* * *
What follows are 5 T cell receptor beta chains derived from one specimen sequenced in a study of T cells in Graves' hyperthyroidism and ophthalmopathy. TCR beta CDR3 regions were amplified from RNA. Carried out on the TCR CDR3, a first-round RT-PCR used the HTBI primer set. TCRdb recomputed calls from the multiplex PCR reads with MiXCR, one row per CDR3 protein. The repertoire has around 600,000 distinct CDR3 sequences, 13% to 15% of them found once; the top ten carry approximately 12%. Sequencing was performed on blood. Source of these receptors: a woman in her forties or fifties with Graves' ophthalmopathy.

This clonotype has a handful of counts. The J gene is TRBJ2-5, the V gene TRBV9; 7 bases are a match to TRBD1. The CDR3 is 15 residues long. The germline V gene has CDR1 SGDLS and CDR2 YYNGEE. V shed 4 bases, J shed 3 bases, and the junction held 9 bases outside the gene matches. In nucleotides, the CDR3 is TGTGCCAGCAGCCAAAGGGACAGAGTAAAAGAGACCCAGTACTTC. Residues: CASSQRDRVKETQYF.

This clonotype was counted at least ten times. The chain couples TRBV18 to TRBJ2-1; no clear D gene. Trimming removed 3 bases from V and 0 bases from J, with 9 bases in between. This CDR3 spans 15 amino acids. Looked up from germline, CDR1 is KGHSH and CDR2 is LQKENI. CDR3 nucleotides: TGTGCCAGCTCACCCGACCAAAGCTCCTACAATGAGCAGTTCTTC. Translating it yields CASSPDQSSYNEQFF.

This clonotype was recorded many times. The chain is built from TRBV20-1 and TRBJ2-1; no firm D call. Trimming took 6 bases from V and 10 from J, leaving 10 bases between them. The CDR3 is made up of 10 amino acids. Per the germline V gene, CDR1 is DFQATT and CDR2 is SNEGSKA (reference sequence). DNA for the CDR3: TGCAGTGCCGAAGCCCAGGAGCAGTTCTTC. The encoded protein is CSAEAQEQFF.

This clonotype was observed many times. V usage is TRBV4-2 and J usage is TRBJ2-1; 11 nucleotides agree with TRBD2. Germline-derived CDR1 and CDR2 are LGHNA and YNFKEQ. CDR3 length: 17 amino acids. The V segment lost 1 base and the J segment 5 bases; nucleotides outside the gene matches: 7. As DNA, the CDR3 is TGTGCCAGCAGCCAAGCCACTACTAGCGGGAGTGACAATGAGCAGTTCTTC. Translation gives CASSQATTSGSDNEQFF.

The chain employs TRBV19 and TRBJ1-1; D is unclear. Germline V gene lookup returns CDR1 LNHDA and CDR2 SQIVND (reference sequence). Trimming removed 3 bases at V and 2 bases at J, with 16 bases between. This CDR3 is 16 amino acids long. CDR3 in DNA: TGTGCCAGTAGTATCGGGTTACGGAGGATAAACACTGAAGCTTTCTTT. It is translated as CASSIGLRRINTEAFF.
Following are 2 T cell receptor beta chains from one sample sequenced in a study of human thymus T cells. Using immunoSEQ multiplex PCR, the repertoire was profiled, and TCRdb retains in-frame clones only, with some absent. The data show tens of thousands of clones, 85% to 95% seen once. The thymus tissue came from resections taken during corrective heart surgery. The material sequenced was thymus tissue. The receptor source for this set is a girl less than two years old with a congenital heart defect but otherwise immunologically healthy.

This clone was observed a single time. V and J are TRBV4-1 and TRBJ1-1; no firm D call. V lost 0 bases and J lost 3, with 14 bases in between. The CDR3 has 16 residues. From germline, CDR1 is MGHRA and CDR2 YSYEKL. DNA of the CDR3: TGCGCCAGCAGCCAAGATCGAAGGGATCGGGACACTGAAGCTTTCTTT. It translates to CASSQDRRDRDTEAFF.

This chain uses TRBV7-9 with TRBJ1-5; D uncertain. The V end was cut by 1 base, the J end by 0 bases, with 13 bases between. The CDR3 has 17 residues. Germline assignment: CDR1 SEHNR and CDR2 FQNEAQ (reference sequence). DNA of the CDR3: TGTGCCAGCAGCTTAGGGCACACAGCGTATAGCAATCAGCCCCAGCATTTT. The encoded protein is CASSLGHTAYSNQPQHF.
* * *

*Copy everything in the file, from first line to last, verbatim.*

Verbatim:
What follows are 5 T cell receptor beta chains derived from one specimen sequenced in a study of T cells in Graves' hyperthyroidism and ophthalmopathy. TCR beta CDR3 regions were amplified from RNA. Carried out on the TCR CDR3, a first-round RT-PCR used the HTBI primer set. TCRdb recomputed calls from the multiplex PCR reads with MiXCR, one row per CDR3 protein. The repertoire has around 600,000 distinct CDR3 sequences, 13% to 15% of them found once; the top ten carry approximately 12%. Sequencing was performed on blood. Source of these receptors: a woman in her forties or fifties with Graves' ophthalmopathy.

This clonotype has a handful of counts. The J gene is TRBJ2-5, the V gene TRBV9; 7 bases are a match to TRBD1. The CDR3 is 15 residues long. The germline V gene has CDR1 SGDLS and CDR2 YYNGEE. V shed 4 bases, J shed 3 bases, and the junction held 9 bases outside the gene matches. In nucleotides, the CDR3 is TGTGCCAGCAGCCAAAGGGACAGAGTAAAAGAGACCCAGTACTTC. Residues: CASSQRDRVKETQYF.

This clonotype was counted at least ten times. The chain couples TRBV18 to TRBJ2-1; no clear D gene. Trimming removed 3 bases from V and 0 bases from J, with 9 bases in between. This CDR3 spans 15 amino acids. Looked up from germline, CDR1 is KGHSH and CDR2 is LQKENI. CDR3 nucleotides: TGTGCCAGCTCACCCGACCAAAGCTCCTACAATGAGCAGTTCTTC. Translating it yields CASSPDQSSYNEQFF.

This clonotype was recorded many times. The chain is built from TRBV20-1 and TRBJ2-1; no firm D call. Trimming took 6 bases from V and 10 from J, leaving 10 bases between them. The CDR3 is made up of 10 amino acids. Per the germline V gene, CDR1 is DFQATT and CDR2 is SNEGSKA (reference sequence). DNA for the CDR3: TGCAGTGCCGAAGCCCAGGAGCAGTTCTTC. The encoded protein is CSAEAQEQFF.

This clonotype was observed many times. V usage is TRBV4-2 and J usage is TRBJ2-1; 11 nucleotides agree with TRBD2. Germline-derived CDR1 and CDR2 are LGHNA and YNFKEQ. CDR3 length: 17 amino acids. The V segment lost 1 base and the J segment 5 bases; nucleotides outside the gene matches: 7. As DNA, the CDR3 is TGTGCCAGCAGCCAAGCCACTACTAGCGGGAGTGACAATGAGCAGTTCTTC. Translation gives CASSQATTSGSDNEQFF.

The chain employs TRBV19 and TRBJ1-1; D is unclear. Germline V gene lookup returns CDR1 LNHDA and CDR2 SQIVND (reference sequence). Trimming removed 3 bases at V and 2 bases at J, with 16 bases between. This CDR3 is 16 amino acids long. CDR3 in DNA: TGTGCCAGTAGTATCGGGTTACGGAGGATAAACACTGAAGCTTTCTTT. It is translated as CASSIGLRRINTEAFF.
Following are 2 T cell receptor beta chains from one sample sequenced in a study of human thymus T cells. Using immunoSEQ multiplex PCR, the repertoire was profiled, and TCRdb retains in-frame clones only, with some absent. The data show tens of thousands of clones, 85% to 95% seen once. The thymus tissue came from resections taken during corrective heart surgery. The material sequenced was thymus tissue. The receptor source for this set is a girl less than two years old with a congenital heart defect but otherwise immunologically healthy.

This clone was observed a single time. V and J are TRBV4-1 and TRBJ1-1; no firm D call. V lost 0 bases and J lost 3, with 14 bases in between. The CDR3 has 16 residues. From germline, CDR1 is MGHRA and CDR2 YSYEKL. DNA of the CDR3: TGCGCCAGCAGCCAAGATCGAAGGGATCGGGACACTGAAGCTTTCTTT. It translates to CASSQDRRDRDTEAFF.

This chain uses TRBV7-9 with TRBJ1-5; D uncertain. The V end was cut by 1 base, the J end by 0 bases, with 13 bases between. The CDR3 has 17 residues. Germline assignment: CDR1 SEHNR and CDR2 FQNEAQ (reference sequence). DNA of the CDR3: TGTGCCAGCAGCTTAGGGCACACAGCGTATAGCAATCAGCCCCAGCATTTT. The encoded protein is CASSLGHTAYSNQPQHF.